For instance, maybe you’re writing a novel with an Indian character who celebrates Diwali. Your character knows that Diwali happens in October or November, and so when Diwali is coming up, she knows that means we’re sometime in the fall.

I personally don’t celebrate Diwali and don’t know much about it. But I have the capacity to put in the legwork to look it up myself and learn something new.

I’d encourage you to think about your readers and the experience you want them to have. If you think your readers probably won’t know about an element of culture, you might decide to put in more details to help them fill in their gaps of knowledge.

But there’s also a lot of value in not treating your story as though it has a responsibility to educate your readers. After all, your characters don’t need to be educated on the holidays and traditions and cultural practices that are second nature to them, and so they probably aren’t going to take a moment for internal monologue to explain to themselves what Diwali is.

When you filter the information through your characters and the details that are relevant to them, you allow us as readers to experience the characters’ lives as though we are them, living their lives too, not as though we’re outsider students attending a cultural presentation.

And if we readers get confused, well, that’s what Google is for. We can educate ourselves.

All that to say: mention seasonal events like holidays and traditions to give us markers of time, and choose the events you mention based on the events that are relevant to your characters.

One Common Calendar: The School Calendar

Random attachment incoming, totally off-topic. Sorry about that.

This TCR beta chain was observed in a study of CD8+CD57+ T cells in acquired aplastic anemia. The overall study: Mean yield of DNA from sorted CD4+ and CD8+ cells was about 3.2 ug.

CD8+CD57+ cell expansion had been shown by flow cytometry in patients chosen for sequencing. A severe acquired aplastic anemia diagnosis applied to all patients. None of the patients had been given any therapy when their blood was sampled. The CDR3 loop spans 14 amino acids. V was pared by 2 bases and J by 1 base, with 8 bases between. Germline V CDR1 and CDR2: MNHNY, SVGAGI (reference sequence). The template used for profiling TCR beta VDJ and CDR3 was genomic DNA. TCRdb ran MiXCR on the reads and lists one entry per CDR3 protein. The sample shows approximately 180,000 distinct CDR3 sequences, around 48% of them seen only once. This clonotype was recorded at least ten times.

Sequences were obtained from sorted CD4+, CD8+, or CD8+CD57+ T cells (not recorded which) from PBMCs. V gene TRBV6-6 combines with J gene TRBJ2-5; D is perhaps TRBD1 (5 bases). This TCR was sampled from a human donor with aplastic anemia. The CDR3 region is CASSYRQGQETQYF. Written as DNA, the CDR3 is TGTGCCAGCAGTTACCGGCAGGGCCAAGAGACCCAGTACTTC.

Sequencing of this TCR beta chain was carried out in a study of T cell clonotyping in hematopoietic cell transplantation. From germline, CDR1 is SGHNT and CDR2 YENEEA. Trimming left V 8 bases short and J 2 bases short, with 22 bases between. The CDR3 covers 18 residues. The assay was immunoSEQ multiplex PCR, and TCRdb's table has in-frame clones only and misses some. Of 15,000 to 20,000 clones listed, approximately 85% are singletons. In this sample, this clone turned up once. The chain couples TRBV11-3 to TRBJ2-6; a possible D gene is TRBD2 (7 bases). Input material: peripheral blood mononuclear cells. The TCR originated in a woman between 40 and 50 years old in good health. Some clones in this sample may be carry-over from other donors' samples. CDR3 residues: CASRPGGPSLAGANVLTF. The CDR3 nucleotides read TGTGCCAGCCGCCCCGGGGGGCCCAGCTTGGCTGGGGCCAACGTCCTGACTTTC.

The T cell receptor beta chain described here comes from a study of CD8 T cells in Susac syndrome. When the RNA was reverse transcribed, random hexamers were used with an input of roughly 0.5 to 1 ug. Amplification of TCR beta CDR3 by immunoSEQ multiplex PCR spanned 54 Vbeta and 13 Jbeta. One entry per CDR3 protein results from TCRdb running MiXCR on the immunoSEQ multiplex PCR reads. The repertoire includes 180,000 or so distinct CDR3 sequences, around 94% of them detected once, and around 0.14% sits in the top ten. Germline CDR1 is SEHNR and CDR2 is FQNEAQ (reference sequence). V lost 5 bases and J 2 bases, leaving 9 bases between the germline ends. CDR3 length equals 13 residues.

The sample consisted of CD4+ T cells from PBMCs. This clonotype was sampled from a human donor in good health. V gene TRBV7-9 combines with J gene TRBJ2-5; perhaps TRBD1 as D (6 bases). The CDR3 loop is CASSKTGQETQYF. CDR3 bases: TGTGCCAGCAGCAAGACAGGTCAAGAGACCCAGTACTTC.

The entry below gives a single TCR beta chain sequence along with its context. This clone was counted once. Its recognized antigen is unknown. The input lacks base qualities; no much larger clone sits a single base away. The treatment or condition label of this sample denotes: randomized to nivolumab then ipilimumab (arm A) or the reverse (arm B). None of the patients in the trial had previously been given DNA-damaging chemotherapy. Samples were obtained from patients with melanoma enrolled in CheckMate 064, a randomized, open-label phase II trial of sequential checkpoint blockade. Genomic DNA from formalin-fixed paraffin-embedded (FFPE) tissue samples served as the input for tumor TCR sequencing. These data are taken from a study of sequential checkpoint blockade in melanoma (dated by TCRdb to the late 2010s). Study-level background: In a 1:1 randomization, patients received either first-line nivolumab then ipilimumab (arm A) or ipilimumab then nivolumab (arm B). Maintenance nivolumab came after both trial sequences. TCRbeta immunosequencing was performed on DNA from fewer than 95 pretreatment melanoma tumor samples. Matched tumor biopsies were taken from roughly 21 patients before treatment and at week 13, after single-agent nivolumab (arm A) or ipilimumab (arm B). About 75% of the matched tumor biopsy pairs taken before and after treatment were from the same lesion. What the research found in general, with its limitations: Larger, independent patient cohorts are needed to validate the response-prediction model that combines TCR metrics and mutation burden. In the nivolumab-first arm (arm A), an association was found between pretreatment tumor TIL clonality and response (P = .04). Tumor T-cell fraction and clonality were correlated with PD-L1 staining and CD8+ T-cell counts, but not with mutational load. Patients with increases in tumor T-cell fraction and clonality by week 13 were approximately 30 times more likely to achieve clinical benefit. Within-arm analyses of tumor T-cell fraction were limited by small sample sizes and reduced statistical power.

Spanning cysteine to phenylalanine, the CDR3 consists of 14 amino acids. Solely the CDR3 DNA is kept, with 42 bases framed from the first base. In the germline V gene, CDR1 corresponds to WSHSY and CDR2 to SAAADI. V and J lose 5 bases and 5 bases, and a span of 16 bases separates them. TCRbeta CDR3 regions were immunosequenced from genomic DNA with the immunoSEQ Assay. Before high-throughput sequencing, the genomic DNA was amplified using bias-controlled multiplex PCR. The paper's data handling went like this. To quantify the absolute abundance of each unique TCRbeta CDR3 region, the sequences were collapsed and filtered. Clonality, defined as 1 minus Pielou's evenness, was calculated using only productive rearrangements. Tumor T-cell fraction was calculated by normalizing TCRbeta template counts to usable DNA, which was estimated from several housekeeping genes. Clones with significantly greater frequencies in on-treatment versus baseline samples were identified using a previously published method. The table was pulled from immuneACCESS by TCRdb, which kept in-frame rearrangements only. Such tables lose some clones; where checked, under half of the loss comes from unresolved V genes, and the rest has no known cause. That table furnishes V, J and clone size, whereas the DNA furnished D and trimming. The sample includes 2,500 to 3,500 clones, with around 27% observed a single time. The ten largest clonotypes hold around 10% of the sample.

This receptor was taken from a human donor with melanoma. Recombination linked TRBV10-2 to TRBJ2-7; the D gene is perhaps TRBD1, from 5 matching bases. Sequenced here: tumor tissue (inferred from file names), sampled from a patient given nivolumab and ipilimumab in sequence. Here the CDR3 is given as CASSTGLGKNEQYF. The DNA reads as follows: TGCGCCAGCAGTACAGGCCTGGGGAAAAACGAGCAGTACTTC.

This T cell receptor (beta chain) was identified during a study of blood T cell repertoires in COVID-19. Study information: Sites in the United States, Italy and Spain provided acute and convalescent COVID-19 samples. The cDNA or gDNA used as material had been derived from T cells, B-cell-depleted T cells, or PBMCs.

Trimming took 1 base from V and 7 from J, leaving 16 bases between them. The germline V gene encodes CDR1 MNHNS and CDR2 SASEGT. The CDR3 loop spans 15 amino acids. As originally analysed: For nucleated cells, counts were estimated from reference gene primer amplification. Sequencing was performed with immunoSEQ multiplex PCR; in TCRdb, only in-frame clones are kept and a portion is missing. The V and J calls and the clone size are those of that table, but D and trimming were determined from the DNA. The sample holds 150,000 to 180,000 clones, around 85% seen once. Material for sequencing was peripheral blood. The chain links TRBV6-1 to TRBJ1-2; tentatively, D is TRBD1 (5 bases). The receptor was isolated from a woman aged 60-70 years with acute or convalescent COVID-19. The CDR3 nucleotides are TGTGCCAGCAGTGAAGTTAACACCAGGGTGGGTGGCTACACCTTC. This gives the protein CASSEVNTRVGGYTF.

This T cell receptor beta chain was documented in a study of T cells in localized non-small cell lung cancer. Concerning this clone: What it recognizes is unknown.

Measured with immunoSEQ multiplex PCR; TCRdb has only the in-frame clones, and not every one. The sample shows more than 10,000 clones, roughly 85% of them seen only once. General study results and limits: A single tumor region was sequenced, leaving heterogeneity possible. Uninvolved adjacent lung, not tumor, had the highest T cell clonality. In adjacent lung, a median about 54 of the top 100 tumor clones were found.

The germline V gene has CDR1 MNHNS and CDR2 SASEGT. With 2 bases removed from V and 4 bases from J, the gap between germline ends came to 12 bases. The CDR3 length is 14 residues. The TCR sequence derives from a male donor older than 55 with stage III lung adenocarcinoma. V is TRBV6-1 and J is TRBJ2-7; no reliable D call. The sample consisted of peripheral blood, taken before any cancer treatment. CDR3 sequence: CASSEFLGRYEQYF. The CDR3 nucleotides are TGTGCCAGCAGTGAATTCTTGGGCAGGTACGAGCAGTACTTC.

I’ll mention one more super useful calendar before we move on: if your story is set at a school or includes school-aged characters, the school calendar is an excellent marker of time.

It’s a pretty universal calendar—all school calendars have different specific dates, but we all know that school calendars have rhythms of semesters or terms interspersed with breaks, and that they’re all leading up to the end of the school year when we take a break for summer and the class moves up a grade.

And of course, at the end of high school and college, there’s graduation—the really big event on the school calendar, which typically happens in the spring.

The school calendar is a fantastic way to mark time while rarely needing to mention dates, especially because if your characters are in school, they’re pretty much always looking forward to the next break.

So that’s tip number one: mention something seasonal.

2. Mention future events

And that’s a great segue into tip number two: mention future events.

The idea here is to mention events that are coming up later in the story.

I’ll take that Funny Story example again: Juneteenth and Pride Month are mentioned in passing. They’re indicators of where we are in the year, but they’re not events that are part of the plot of the story.

But there is an event that happens towards the end of the novel, an event the protagonist is heavily involved in and that she’s basing a lot of life decisions around, and that event is mentioned early on.